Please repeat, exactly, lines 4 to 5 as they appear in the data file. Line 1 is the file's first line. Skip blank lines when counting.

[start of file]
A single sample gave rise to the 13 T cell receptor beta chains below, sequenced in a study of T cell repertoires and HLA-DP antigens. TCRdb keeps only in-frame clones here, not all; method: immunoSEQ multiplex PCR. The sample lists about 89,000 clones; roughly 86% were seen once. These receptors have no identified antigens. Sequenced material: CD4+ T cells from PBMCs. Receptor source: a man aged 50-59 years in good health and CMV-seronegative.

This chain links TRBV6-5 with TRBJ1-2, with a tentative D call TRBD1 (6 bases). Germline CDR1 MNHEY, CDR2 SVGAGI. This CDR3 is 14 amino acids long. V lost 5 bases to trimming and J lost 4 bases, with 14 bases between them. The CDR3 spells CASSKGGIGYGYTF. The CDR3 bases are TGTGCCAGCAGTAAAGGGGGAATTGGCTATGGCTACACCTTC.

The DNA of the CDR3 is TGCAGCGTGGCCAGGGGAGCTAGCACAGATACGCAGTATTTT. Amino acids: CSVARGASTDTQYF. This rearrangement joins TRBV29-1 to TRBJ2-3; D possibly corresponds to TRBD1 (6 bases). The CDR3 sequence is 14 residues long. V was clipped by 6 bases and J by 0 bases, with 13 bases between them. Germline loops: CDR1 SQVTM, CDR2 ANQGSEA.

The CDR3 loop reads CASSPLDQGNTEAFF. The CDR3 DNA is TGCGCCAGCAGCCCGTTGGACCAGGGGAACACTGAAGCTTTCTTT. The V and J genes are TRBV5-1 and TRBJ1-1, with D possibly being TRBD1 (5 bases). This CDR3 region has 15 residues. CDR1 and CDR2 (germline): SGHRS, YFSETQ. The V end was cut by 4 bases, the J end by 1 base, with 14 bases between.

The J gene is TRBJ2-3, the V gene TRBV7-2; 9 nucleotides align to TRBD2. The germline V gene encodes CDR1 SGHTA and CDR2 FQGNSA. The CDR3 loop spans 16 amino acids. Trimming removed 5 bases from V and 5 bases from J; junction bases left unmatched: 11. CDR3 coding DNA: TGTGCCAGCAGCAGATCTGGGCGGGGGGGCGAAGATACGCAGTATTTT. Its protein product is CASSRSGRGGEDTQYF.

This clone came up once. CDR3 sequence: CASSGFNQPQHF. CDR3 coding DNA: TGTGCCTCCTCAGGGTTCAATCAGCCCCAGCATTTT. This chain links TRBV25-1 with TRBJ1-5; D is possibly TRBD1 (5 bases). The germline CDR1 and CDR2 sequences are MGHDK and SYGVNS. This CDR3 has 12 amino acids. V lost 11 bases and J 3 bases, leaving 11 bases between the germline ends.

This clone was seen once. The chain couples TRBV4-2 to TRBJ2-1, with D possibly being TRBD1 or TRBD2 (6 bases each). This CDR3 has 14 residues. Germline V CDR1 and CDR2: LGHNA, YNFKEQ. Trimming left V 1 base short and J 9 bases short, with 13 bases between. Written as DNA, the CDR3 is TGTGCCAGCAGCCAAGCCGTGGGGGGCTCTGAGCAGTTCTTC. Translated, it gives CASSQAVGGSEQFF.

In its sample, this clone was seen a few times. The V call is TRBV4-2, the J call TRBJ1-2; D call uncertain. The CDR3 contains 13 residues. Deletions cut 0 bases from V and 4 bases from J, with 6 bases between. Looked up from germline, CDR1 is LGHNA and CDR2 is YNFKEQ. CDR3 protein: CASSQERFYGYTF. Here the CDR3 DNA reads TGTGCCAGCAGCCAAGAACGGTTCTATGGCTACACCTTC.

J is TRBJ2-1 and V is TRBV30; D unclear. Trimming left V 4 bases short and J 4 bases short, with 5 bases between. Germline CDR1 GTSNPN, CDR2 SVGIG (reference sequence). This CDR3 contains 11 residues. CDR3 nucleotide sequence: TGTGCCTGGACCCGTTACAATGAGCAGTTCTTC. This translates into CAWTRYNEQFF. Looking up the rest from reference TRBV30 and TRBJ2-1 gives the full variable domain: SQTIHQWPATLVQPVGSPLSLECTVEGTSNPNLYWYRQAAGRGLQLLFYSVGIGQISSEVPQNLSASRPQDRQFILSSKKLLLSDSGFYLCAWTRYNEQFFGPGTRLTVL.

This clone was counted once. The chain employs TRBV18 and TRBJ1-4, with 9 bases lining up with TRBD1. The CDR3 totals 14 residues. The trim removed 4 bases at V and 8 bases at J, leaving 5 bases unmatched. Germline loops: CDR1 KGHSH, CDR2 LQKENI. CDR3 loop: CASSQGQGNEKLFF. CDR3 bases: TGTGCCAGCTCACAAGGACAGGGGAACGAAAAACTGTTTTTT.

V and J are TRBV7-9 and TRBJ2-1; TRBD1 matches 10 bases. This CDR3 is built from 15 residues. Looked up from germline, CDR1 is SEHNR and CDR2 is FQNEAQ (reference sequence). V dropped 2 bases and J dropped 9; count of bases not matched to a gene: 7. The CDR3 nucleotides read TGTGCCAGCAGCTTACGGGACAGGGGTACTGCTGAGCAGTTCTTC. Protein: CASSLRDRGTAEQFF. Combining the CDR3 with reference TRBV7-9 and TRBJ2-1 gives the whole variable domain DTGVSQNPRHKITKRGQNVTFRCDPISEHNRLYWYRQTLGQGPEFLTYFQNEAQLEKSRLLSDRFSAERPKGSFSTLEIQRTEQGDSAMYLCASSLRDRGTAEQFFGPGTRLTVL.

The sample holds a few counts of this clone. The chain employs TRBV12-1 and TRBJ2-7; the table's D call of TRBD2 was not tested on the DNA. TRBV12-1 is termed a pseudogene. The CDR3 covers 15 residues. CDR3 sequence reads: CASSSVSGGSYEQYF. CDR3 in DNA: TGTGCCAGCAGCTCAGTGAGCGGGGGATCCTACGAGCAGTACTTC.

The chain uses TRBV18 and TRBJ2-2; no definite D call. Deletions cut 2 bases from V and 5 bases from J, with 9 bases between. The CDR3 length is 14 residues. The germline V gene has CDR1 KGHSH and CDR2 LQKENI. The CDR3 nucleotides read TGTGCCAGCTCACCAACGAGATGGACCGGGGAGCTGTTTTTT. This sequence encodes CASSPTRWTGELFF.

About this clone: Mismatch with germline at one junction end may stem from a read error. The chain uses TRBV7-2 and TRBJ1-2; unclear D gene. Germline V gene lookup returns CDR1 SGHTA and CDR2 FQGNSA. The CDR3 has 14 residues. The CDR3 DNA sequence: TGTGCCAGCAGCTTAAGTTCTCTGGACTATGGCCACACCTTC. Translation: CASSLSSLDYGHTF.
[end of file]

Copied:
The CDR3 loop reads CASSPLDQGNTEAFF. The CDR3 DNA is TGCGCCAGCAGCCCGTTGGACCAGGGGAACACTGAAGCTTTCTTT. The V and J genes are TRBV5-1 and TRBJ1-1, with D possibly being TRBD1 (5 bases). This CDR3 region has 15 residues. CDR1 and CDR2 (germline): SGHRS, YFSETQ. The V end was cut by 4 bases, the J end by 1 base, with 14 bases between.

The J gene is TRBJ2-3, the V gene TRBV7-2; 9 nucleotides align to TRBD2. The germline V gene encodes CDR1 SGHTA and CDR2 FQGNSA. The CDR3 loop spans 16 amino acids. Trimming removed 5 bases from V and 5 bases from J; junction bases left unmatched: 11. CDR3 coding DNA: TGTGCCAGCAGCAGATCTGGGCGGGGGGGCGAAGATACGCAGTATTTT. Its protein product is CASSRSGRGGEDTQYF.